So we have exported a little more and reduced the deficit. However you may note that falls in imports were much larger which provides another worrying hint that the UK economy may have slowed. Also there is a hint for the EU Referendum issue that we can indeed trade with the rest of the world! As it happens it was mostly chemicals (organic compounds to the USA).
However monthly figures are erratic to say the least and the clouds start to obscure the brief burst of sunshine when we look for some perspective.
In the 3-months to April 2015, the UK’s deficit on trade in goods and services was estimated to have been £7.2 billion; widening by £1.6 billion from the 3-months to January 2015.
In many ways here is our problem in a nutshell as we produce deficit after deficit in what is beginning to feel like an endless series. Rather oddly considering the economic improvement there we seem to be both importing less from and exporting less to the European Union area although we remain from their perspective very good Europeans.
In the 3-months to April 2015, the deficit on trade in goods with EU countries widened by £0.2 billion to £21.3 billion.
You might also have thought that the decline in oil prices would benefit the UK as we ae a net oil importer these days but this effect seems to have been swamped by the decline in North Sea output.
So for a long-term perspective there is this from the 2014 UK Pink Book.
The UK has recorded a current account deficit in every year since 1984
The last trade in good surplus was in 1982 and sadly the excellent effort below keeps being swamped by larger deficits elsewhere.
The trade in services account has shown a surplus for every year since 1966.
Unfortunately last year started to flash something of a red alert.
However looking over a broader time period shows a general deterioration in the current account; the deficit over the 2014 calendar year as a whole was £97.9 billion (5.5% of GDP), which was the largest figure since comparable records began.
Where this was awkward was that in addition to our existing issue we saw this development.
the deterioration in the current account has instead been driven by a large deficit in the primary income balance (mainly income earned by UK residents from investments overseas, less income earned by non-residents on their UK investments). ….. the 2014 calendar year figure of £38.8 billion also represented the largest deficit on record.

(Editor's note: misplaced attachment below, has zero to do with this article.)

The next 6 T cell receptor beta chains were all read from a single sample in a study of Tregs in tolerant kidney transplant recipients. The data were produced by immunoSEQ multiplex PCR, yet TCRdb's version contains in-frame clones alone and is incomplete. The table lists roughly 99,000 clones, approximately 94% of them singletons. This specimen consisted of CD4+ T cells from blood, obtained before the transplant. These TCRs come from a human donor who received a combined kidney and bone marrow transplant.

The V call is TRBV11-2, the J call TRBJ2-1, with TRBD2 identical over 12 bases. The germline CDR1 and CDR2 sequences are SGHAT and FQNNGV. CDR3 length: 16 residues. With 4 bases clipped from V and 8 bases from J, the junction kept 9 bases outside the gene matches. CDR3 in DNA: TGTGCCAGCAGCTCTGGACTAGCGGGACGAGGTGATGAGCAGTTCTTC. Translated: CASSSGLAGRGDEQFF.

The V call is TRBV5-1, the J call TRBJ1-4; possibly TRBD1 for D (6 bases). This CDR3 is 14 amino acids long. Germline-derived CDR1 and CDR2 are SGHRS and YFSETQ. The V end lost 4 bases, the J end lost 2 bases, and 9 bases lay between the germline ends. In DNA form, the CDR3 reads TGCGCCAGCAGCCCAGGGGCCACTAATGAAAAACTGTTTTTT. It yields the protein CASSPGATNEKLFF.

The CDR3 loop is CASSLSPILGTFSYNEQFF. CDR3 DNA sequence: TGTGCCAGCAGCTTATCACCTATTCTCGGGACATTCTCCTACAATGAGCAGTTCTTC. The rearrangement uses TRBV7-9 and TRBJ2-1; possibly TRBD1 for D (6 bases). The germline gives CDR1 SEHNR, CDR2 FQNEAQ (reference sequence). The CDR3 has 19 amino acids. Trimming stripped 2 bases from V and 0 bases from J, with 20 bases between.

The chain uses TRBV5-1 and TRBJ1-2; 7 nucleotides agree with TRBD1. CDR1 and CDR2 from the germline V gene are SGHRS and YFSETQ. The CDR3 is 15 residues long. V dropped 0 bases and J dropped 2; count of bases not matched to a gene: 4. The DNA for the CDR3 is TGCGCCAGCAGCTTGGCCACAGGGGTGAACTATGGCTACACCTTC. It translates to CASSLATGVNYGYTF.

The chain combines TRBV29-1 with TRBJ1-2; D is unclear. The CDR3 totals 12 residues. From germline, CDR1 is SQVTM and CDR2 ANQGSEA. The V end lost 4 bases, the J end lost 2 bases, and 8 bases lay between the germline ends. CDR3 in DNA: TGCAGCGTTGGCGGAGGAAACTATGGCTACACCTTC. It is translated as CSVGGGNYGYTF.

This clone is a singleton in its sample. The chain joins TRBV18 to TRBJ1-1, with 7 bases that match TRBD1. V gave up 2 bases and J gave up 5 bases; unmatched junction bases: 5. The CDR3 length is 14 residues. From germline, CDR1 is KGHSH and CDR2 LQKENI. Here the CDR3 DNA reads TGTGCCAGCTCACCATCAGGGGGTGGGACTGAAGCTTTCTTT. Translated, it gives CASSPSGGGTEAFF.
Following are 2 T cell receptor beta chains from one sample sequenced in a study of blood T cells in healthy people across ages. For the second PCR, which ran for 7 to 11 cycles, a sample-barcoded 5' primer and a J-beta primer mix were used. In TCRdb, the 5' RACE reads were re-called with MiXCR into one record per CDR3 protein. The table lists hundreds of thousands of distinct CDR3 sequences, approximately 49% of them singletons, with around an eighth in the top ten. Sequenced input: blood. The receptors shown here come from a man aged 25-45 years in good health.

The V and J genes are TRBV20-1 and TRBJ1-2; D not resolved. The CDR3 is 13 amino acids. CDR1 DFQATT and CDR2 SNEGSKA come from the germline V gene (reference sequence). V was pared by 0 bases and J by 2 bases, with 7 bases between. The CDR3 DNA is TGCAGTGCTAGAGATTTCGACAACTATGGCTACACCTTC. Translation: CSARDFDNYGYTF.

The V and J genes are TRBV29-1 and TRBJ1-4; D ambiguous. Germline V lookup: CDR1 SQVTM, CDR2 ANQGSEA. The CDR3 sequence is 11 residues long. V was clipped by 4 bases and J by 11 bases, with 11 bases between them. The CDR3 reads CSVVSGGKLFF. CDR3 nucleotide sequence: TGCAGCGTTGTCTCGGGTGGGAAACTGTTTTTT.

As these numbers are dreadfully inaccurate even by the poor standards of trade figures we are left both troubled and uncertain. But when I pointed out earlier that the UK has some similarities with Turkey well you can see now that we do.
Let me open with a basic point of economic theory which text books tell us is that a sustained balance of payments deficit leads to a currency fall with an open economy and flexible exchange-rates. Now consider that the UK Pound £ bottomed in trade-weighted terms in March 2013 at 77.98 and has been rising ever since and was 90.64 yesterday. Just as the UK current account deficit surged! Whilst foreign exchange traders do miss some things believing that there has been over 2 years of myopia is a bit much. So another chapter of our text books needs modification. This has had all sorts of casualties after all didn’t Max Keiser relocate to the UK some 2/3 years ago for a UK Pound £ collapse?
Meanwhile we do genuinely have a problem as our propensity to import sucks life from our economic growth efforts. The latest UK GDP (Gross Domestic Product) figures reminded us of that.
Net trade made a negative contribution to GDP of 0.9 percentage points.
Now we face ever more retrenchment in what is one of our strongest trade areas which is banking. The HSBC announcement is just one in a very long list. It of course will have quite a lot of symbolism should it move to the Far East but it does pose future issues for the UK’s already troubled balance of payments.